And in the proper answer to the question, you come into an entirely different setting with man in the centre, and history comes into operation, and you are told 'the continuing story of the heavens and the earth'. And this view matches the programme exactly. It avoids forcing which Von Rad admits at Genesis 2:4, and it exactly suits the material.

Even the non-existence of a Tholedhoth formula for Abraham could almost have been forecast, if we'd sat down to think about it. Abraham's own life story comes under the heading, 'these are the generations of Terah' (11:27): this is what emerged out of Terah, namely Abraham. But Abraham's own son was not born ‘til his father was 100 years old, and in point of fact by comparison with the other Patriarchs did little or nothing – there's hardly anything recorded at all about Isaac. And that matches the implication in Genesis that there was no Tholedhoth book, there was no record kept in written form in the same detail as say for Abraham himself. Ishmael of course lies outside the covenant development and therefore there would not be a Tholedhoth book for Abraham in relation to Ishmael. So that it is almost predictable that there would have been no Tholedhoth book for Abraham. (On the other hand of course if there was one involved, it would have contained the story about Isaac).

Now, there are two Tholedhoth books for Esau – but they refer to different stages of his life. This is what emerged out of the Esau man at one stage, but then he hived off and went to meet them and he opened a new diary. And the unexpected reference to a Tholedhoth book for Moses and Aaron, coming as it does at the beginning of Numbers, shows the free and practical way in which the Pentateuchal writer used his sources. He didn't build an editorial scheme with chapter headings (as the supposed P theory suggests), but he handled his material as he felt he needed to handle it; and the Tholedhoth formula is not a chapter heading but an acknowledgement of sources where he needs to use the material in that source. And it was at Numbers 3 that it was appropriate to take notice of the authorised genealogy of Moses and Aaron. If you want to continue this study of Tholedhoth, have a look at Ruth 4:18 which lends its support to the view that 'generations' points to a written document which had that title, and against the idea that this is an editorial device of the P editor.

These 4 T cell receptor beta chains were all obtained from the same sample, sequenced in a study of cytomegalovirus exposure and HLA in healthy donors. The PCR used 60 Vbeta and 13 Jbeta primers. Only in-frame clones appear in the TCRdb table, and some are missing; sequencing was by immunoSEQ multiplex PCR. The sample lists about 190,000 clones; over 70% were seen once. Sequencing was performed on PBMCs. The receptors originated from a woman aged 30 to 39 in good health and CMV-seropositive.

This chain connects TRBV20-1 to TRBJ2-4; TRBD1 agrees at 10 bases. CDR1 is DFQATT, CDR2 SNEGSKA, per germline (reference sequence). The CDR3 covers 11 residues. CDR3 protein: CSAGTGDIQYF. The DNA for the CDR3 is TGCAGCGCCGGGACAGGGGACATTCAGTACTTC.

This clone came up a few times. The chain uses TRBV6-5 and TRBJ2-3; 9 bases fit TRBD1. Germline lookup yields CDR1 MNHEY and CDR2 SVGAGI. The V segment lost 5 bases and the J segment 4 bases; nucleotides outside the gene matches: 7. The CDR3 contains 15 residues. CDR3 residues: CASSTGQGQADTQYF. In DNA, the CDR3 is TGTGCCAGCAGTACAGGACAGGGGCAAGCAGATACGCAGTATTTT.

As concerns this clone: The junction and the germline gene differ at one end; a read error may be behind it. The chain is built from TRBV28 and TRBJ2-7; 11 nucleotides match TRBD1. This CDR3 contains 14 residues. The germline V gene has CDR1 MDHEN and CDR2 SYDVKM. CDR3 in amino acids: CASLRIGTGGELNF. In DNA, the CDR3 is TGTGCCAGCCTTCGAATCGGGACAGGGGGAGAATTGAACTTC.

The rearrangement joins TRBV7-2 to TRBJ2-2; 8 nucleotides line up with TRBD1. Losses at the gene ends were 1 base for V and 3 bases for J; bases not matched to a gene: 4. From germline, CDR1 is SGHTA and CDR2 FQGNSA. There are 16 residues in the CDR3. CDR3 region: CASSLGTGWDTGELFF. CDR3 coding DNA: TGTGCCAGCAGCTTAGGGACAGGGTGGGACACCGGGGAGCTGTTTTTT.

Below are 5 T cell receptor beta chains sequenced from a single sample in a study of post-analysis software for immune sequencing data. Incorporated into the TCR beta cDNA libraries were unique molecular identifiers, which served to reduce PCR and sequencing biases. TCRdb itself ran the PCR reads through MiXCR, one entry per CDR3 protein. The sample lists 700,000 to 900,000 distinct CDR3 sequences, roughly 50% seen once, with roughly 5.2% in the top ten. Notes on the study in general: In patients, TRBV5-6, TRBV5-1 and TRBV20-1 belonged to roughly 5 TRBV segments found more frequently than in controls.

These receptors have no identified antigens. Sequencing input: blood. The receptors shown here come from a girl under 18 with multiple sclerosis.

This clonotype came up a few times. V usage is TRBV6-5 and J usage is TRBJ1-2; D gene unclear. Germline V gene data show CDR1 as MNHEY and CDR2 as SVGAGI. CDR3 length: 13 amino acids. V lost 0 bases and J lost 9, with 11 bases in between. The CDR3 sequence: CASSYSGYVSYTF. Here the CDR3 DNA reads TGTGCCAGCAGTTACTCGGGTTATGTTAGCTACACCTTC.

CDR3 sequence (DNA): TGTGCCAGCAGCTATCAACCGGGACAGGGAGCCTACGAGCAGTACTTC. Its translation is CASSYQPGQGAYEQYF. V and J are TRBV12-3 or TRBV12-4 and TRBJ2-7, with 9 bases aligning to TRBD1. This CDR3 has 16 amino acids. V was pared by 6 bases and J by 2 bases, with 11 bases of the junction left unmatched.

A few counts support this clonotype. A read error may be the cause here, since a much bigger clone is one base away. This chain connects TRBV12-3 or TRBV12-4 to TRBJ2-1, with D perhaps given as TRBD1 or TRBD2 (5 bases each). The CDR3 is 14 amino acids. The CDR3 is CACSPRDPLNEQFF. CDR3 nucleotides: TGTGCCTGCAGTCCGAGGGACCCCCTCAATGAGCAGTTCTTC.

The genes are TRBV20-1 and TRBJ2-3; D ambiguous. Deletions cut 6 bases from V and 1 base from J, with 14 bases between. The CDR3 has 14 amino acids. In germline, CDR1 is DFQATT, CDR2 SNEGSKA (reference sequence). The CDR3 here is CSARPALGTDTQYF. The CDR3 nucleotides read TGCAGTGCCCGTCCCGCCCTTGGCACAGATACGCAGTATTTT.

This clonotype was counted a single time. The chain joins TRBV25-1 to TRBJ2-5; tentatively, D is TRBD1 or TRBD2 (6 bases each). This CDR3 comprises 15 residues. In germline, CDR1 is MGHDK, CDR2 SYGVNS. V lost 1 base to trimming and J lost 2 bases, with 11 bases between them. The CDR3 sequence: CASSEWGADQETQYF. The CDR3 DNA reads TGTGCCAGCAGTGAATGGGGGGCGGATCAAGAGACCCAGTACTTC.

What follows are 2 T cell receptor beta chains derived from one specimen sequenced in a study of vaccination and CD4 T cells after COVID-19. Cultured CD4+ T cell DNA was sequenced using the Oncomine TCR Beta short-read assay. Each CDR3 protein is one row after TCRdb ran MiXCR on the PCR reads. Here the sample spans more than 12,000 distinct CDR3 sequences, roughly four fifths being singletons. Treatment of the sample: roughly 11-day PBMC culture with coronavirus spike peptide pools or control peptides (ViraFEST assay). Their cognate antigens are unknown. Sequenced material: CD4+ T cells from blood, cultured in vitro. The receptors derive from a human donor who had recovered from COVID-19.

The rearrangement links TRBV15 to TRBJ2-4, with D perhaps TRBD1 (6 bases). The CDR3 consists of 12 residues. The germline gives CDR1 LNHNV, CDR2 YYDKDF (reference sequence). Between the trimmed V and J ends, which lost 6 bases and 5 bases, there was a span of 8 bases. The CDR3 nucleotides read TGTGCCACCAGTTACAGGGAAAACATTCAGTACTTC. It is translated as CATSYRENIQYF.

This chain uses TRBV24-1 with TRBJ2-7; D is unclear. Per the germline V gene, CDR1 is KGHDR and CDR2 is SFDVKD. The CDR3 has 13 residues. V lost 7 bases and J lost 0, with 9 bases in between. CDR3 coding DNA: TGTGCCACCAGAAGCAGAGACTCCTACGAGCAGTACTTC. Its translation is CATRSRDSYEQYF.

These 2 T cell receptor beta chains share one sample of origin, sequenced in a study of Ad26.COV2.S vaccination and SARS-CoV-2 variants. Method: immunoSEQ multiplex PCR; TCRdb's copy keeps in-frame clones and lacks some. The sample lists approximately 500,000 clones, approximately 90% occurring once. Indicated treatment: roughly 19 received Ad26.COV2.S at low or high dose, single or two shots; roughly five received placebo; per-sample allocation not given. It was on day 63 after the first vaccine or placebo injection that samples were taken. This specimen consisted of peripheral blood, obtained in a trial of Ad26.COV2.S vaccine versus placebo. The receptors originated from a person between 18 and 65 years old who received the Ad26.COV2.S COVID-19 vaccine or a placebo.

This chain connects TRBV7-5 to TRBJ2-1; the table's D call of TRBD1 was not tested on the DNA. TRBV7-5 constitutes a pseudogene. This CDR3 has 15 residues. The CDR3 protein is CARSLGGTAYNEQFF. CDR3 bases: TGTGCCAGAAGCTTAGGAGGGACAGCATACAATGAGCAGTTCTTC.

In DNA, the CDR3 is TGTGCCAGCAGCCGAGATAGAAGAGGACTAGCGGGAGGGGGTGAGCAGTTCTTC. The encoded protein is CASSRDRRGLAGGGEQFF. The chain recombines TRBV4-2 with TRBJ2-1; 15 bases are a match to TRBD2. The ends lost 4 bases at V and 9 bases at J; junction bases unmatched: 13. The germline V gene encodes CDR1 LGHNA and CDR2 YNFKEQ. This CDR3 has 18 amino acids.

The accuracy of the portrayal of Patriarchal times in the book of Genesis (for our knowledge of which we give due thanks to the archaeologists) – the accuracy of the Egyptian material in the story of Joseph, for example – suggests that the Tholedhoth books were written close to the events they record, and that we have in them veritable early records which were put together, sewn together, into our present book of Genesis. I offer you then in this bit on the structure of Genesis a two-stage reasoning – first, that the formula 'these are the generations of…’ is intelligible only as an acknowledgement of sources; it is not intelligible as an editorial device. Secondly, that it introduces material of marked accuracy fitting in well with the situations which it purports to describe. And granted the highly literate state of the ancient world, there is no reason to resist the implication that we have here documents close to the events recorded.

4. The meaning of the book of Numbers

I hope it didn't escape your attention that when I was doing the Pentateuchal theological over-view, I made no reference to the book of Numbers. It has every appearance of being a bit of a historical, religious and cultic rag-bag, doesn't it? I'd like you just to look at the book of Numbers with me. Again, my purpose is not to say this is the only way of looking at the book of Numbers, but that this is a way of looking at it. I'd like you to share with me one view of the structure and theology of the book of Numbers.

First of all, it starts with the people of God, an ideal realised (chapters 1-9) – and these fall into two sections, A. Holiness and order, which is not irrelevant as God is a God of order, and it's all part of the orderliness of the people of God (chapters 1-6); and B. Divine indwelling, (chapters 7-9) – God dwelling in the midst of His people.

Then the March (1) (10-12). It has a particular emphasis, if you examine it, on the Lord's tender care to Moses. In these chapters, things are getting a bit on top of our old friend, and the Lord looks after him so graciously.